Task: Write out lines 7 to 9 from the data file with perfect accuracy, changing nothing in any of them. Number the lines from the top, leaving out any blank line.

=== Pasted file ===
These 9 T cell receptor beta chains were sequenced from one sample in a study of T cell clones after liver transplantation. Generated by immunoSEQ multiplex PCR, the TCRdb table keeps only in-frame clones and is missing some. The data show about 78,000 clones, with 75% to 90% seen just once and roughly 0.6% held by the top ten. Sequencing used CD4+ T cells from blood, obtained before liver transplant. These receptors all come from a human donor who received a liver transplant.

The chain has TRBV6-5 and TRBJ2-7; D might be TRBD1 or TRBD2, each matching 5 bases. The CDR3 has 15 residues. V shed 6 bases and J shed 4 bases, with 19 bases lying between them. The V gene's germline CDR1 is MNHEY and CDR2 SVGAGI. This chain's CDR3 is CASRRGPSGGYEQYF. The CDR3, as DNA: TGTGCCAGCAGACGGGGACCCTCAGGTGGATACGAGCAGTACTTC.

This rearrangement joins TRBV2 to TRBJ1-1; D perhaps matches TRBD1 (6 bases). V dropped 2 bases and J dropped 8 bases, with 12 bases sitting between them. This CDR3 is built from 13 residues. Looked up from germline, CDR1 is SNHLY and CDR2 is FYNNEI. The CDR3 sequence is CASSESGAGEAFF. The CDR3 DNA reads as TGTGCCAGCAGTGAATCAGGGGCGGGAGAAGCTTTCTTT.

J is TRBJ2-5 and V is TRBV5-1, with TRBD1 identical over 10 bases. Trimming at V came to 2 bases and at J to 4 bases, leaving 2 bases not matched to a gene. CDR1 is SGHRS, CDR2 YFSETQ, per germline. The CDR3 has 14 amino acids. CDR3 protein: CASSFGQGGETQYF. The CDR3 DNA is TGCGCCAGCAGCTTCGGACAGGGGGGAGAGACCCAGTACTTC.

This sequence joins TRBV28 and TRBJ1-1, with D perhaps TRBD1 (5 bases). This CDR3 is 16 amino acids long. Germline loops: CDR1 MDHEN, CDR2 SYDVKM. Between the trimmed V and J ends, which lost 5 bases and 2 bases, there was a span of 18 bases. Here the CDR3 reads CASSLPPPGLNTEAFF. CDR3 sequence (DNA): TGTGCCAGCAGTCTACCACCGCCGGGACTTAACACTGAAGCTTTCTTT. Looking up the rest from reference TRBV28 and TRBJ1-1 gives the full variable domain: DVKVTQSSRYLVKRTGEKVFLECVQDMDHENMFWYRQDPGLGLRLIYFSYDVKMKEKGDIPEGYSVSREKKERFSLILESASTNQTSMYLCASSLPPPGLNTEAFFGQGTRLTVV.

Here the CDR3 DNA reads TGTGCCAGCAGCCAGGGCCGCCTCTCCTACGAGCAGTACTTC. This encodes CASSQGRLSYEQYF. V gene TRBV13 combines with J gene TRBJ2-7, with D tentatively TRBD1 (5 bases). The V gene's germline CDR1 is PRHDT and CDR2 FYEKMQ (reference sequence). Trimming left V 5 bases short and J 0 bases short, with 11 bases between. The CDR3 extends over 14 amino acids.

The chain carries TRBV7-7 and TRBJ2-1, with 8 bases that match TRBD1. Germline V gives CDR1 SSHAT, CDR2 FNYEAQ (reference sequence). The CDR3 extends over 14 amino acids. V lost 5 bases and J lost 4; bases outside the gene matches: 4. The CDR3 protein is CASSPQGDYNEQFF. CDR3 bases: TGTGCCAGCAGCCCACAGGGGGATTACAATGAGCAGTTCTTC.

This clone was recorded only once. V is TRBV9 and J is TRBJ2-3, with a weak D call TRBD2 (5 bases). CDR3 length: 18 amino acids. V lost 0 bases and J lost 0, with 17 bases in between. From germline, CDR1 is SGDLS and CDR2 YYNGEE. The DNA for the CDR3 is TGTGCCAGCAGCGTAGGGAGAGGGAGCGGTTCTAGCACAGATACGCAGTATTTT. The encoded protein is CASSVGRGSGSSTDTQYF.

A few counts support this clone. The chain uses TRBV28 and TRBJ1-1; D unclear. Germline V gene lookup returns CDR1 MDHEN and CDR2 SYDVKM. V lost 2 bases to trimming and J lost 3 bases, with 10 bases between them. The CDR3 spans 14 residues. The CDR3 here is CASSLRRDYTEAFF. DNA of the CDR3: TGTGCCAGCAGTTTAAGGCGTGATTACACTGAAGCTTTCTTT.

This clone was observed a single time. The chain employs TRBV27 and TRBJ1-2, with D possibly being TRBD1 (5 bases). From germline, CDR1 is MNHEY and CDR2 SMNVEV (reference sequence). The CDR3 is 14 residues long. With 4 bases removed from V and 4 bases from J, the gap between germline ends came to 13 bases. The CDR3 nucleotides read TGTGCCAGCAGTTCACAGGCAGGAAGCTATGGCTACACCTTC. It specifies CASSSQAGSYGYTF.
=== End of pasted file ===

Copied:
The chain carries TRBV7-7 and TRBJ2-1, with 8 bases that match TRBD1. Germline V gives CDR1 SSHAT, CDR2 FNYEAQ (reference sequence). The CDR3 extends over 14 amino acids. V lost 5 bases and J lost 4; bases outside the gene matches: 4. The CDR3 protein is CASSPQGDYNEQFF. CDR3 bases: TGTGCCAGCAGCCCACAGGGGGATTACAATGAGCAGTTCTTC.

This clone was recorded only once. V is TRBV9 and J is TRBJ2-3, with a weak D call TRBD2 (5 bases). CDR3 length: 18 amino acids. V lost 0 bases and J lost 0, with 17 bases in between. From germline, CDR1 is SGDLS and CDR2 YYNGEE. The DNA for the CDR3 is TGTGCCAGCAGCGTAGGGAGAGGGAGCGGTTCTAGCACAGATACGCAGTATTTT. The encoded protein is CASSVGRGSGSSTDTQYF.

A few counts support this clone. The chain uses TRBV28 and TRBJ1-1; D unclear. Germline V gene lookup returns CDR1 MDHEN and CDR2 SYDVKM. V lost 2 bases to trimming and J lost 3 bases, with 10 bases between them. The CDR3 spans 14 residues. The CDR3 here is CASSLRRDYTEAFF. DNA of the CDR3: TGTGCCAGCAGTTTAAGGCGTGATTACACTGAAGCTTTCTTT.